The question may arise, as to why I started a Taskforce against Racism and Modern-Day Eugenics and why with the Citizens Commission on Human Rights International (CCHR) a mental health watchdog group. Eugenics comes from Greek word, eugenēs which means wellborn or good “stock,” from eu- + -genēs, born. But what strikes me about eugenics was how it was used and is being used to make less of Blacks and other people of color.
I was born to parents that were proactive in our community. They were unique people; my father, a businessman, owned group homes for boys and mentally disabled children, and my mother, Marcine Shaw, was deeply active in our community. She was a councilwoman in the City of Compton and a senior deputy to former Los Angeles County Supervisors Kenneth Hahn and Yvonne Brathwaite-Burk. Because of my parents’ status, I walked among the rich and the poor, the powerful and the hopeless and was raised to be without fear of anyone or anything.
As a child I met Nation of Islam leader Malcolm X and noted author and activist James Baldwin, among others. My grandfather was best friends with Marcus Garvey and is the reason I carry the name Frederick Douglas Shaw Jr. He named a number of his children after iconic Black figures, such as Marcus Garvey and Frederick Douglass.
My father’s older brother, Rev. Alvia Shaw, was a pastor of First African Methodist Episcopal (FAME) Church, a highly renowned activist church. My mother’s great uncle, Bishop Chester Nelson, was one of the founding members of the Church of God in Christ in Texas—one of the most powerful Black churches in America.
I have had people in my life of every color that have looked out for me, encouraged and inspired me. I was raised by parents and family members who were advocates for justice and were prominent in that struggle. I always knew that there was a price to be paid for freedom and justice and that a person or group must be willing to pay that price to have that freedom.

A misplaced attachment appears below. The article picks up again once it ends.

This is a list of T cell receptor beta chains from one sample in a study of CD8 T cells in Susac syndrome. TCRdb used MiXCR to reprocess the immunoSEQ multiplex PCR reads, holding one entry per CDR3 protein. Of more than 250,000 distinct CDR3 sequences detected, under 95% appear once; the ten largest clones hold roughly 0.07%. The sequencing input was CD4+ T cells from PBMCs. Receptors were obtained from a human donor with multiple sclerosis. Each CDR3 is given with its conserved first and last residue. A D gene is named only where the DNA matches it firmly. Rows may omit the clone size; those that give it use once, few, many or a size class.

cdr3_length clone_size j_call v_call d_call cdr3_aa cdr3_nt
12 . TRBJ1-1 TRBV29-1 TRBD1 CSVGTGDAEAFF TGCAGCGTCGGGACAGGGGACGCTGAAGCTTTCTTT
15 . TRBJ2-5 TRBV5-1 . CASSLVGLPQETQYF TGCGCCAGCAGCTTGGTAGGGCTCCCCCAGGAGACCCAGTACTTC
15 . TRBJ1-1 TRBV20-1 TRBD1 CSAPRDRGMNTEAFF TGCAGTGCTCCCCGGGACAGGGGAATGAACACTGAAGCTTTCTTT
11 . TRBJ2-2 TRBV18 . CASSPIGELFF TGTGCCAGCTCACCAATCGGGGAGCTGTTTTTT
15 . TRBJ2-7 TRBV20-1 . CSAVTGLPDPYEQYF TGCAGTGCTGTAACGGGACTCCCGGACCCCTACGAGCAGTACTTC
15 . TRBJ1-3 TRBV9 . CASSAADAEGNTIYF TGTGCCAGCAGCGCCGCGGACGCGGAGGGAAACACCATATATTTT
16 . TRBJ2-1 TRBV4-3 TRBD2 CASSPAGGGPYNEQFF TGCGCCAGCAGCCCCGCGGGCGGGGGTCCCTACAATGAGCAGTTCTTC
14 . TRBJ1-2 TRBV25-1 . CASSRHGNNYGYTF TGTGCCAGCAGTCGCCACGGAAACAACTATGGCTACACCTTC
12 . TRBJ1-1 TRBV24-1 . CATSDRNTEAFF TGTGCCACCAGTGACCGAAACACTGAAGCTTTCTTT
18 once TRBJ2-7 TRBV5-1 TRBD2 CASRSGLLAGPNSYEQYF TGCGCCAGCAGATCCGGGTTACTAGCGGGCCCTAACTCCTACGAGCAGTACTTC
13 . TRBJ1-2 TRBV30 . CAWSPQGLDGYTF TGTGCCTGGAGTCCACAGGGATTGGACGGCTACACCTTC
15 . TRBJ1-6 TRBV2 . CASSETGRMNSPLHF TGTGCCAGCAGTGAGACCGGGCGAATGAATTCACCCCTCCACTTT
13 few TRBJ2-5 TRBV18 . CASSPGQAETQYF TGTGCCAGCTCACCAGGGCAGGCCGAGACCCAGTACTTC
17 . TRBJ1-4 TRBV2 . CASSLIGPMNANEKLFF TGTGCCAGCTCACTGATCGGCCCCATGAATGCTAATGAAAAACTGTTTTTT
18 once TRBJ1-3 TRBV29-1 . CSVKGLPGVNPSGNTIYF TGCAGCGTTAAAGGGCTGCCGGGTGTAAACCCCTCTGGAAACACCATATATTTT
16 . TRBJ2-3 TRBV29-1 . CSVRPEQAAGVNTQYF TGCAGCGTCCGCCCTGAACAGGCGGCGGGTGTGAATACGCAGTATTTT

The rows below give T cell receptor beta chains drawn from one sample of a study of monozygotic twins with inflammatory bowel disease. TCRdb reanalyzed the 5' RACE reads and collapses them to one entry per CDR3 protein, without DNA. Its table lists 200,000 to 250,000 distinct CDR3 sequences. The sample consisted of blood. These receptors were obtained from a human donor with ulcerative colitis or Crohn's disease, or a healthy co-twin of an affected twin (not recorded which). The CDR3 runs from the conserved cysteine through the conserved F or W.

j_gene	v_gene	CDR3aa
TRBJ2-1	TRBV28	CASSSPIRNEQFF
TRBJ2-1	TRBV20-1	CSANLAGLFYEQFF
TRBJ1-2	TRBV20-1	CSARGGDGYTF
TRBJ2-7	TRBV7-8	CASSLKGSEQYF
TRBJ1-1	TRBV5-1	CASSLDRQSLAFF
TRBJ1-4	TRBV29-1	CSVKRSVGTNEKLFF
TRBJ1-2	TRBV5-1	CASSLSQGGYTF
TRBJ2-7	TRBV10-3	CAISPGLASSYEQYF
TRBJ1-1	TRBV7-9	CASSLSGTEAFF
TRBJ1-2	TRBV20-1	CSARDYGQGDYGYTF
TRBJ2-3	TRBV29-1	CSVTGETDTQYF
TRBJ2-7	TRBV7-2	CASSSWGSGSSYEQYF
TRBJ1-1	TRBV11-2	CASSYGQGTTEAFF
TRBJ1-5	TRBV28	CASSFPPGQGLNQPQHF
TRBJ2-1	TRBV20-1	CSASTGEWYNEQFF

As a Black man, through the years, racism would display its ugly head. From not being allowed to get on the bus in Bellflower, California to constant harassment by law enforcement well into my adult life. I watched the unrest of the 1960’s (riots, civil rights marches, disturbing images of Blacks being water-hosed and dogs turned them, etc.). Year after year nothing changed.
We observe the events of today, the reoccurrences of abusive police actions against people of color. We see schools that seemingly can’t teach youth of color, more Blacks imprisoned than whites and a declining moral compass. Something is not right.
I left the Sheriff’s department in 1993 in search of solutions to the mass incarceration I witnessed every day. My sister and I opened “Boys to Men” group homes in the Compton and Lancaster areas, and focused on educating probation youth in a 24-hour residential care faculty. We found that education was the core to handling injustice, as we produced highly contributing members of society that no longer engaged law enforcement in negative ways.
Our programs actually worked, but we found a force working against us. Even though we were having great success, and were publicly promoted as one of the better facilities, we found the probation system punishing us for not using the “mental health model,” a model grounded in eugenics.